Easter food

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The holiday of Easter is associated with various Easter customs and foodways (food traditions that vary regionally). Preparing, coloring, and decorating Easter eggs is one such popular tradition.

Some regional Easter dishes[edit]

(See also: Easter customs)

In Greece, the traditional Easter meal is mageiritsa, a hearty stew of chopped lamb liver and wild greens seasoned with egg-and-lemon sauce. Traditionally, Easter eggs, hard-boiled eggs dyed bright red to symbolize the spilt Blood of Christ and the promise of eternal life, are cracked together to celebrate the opening of the Tomb of Christ.

In Neapolitan cuisine, the main Easter dishes are the casatiello or tortano, a salty pie made with bread dough stuffed with various types of salami and cheese, also used the day after Easter for outdoor lunches. Typical of Easter lunches and dinners is the fellata, a banquet of salami and capocollo and salty ricotta. Typical dishes are also lamb or goat baked with potatoes and peas. Easter cake is the pastiera.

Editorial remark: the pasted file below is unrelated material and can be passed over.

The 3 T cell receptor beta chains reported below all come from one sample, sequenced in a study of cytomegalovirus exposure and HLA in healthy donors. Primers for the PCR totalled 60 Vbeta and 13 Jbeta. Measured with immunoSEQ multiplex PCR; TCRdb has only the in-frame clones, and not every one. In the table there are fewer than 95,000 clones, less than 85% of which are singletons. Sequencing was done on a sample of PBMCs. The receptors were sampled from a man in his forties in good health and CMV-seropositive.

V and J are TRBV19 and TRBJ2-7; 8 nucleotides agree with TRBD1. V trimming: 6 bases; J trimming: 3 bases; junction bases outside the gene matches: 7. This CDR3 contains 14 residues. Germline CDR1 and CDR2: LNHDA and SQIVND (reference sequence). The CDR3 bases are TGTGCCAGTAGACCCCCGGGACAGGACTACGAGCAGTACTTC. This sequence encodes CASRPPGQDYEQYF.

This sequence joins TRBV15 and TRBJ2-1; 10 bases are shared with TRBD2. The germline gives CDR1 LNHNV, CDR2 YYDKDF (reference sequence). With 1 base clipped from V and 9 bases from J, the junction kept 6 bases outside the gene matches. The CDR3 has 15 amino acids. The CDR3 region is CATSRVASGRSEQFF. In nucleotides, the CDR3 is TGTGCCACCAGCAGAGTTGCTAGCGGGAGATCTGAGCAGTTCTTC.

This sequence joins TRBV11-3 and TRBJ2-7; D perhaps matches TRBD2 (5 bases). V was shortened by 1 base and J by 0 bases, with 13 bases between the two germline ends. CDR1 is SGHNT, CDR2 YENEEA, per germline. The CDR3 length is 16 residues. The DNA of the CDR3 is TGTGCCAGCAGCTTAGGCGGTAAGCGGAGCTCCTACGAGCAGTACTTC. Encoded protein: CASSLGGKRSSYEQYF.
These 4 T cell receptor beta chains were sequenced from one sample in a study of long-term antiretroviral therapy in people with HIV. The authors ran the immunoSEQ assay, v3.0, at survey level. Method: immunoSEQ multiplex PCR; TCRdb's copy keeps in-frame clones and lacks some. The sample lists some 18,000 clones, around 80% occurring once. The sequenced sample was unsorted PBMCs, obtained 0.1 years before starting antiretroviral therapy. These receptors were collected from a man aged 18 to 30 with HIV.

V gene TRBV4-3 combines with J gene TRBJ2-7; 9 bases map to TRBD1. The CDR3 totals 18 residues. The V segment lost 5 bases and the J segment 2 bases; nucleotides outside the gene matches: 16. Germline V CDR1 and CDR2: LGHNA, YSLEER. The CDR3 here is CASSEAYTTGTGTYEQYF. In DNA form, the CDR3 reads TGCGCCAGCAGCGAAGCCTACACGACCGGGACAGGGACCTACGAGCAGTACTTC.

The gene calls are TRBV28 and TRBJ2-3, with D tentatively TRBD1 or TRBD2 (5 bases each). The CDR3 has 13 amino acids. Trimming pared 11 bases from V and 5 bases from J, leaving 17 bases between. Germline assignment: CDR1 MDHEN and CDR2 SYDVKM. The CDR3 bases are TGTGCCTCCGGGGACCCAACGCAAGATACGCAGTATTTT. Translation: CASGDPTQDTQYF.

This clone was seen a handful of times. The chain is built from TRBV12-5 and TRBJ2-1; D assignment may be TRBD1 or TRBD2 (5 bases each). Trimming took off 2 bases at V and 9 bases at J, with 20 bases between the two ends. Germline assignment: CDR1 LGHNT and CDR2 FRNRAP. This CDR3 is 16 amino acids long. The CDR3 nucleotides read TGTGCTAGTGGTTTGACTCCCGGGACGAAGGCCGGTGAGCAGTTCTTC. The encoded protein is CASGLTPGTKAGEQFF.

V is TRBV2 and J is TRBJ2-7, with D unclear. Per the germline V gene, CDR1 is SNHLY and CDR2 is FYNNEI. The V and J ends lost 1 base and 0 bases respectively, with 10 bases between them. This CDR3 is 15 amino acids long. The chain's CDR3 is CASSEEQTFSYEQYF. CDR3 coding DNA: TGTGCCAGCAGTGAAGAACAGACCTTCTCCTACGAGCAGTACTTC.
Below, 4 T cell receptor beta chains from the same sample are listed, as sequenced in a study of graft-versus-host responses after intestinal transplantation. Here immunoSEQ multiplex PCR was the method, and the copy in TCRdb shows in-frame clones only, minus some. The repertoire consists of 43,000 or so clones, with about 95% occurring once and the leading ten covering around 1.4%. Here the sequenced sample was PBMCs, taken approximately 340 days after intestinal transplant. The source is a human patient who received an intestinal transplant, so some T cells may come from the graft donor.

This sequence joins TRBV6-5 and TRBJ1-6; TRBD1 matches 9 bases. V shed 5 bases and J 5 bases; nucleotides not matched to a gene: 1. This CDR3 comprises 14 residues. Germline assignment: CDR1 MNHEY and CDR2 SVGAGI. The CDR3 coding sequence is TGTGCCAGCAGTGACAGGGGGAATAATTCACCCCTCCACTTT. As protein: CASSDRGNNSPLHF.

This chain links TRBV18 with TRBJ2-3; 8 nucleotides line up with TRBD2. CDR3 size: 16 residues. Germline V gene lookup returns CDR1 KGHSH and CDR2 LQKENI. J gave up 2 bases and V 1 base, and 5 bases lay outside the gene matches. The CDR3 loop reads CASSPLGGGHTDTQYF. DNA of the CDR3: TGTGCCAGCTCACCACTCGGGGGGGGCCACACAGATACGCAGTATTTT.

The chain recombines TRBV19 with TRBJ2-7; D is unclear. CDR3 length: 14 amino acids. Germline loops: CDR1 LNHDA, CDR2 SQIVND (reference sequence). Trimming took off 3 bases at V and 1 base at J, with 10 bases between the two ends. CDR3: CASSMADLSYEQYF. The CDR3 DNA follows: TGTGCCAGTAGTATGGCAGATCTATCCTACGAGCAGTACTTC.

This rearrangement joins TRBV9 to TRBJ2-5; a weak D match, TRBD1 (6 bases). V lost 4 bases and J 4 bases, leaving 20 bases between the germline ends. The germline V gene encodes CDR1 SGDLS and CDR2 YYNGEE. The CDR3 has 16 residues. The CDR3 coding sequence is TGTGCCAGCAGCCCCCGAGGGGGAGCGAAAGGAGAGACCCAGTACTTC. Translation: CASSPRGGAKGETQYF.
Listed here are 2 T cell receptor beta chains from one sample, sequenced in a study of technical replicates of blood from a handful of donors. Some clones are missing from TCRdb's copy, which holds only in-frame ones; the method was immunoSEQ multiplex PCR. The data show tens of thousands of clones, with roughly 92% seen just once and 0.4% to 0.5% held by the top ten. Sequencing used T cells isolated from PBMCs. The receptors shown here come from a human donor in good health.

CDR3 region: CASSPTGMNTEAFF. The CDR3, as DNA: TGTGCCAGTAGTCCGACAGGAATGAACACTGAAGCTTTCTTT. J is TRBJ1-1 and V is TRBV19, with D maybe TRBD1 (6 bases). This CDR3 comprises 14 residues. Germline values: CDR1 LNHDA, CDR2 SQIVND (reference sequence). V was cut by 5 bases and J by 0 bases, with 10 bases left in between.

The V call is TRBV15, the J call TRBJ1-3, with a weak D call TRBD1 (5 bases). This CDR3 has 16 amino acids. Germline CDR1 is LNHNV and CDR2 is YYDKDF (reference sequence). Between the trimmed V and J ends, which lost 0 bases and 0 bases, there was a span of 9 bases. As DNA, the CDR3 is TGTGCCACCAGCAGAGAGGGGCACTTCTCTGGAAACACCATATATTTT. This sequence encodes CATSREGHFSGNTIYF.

In Russia, red eggs, kulich and paskha are Easter traditions.

In Serbia, paretak are traditional Easter pastries.

In Ukraine, there are several traditional Easter foods including paska (bread) and cheesecake desserts.[1]

List of Easter foods[edit]

Swiecone
Paretak

Other Easter foods and food traditions include:

See also[edit]

References[edit]

2.History of Easter, Traditions and Recipes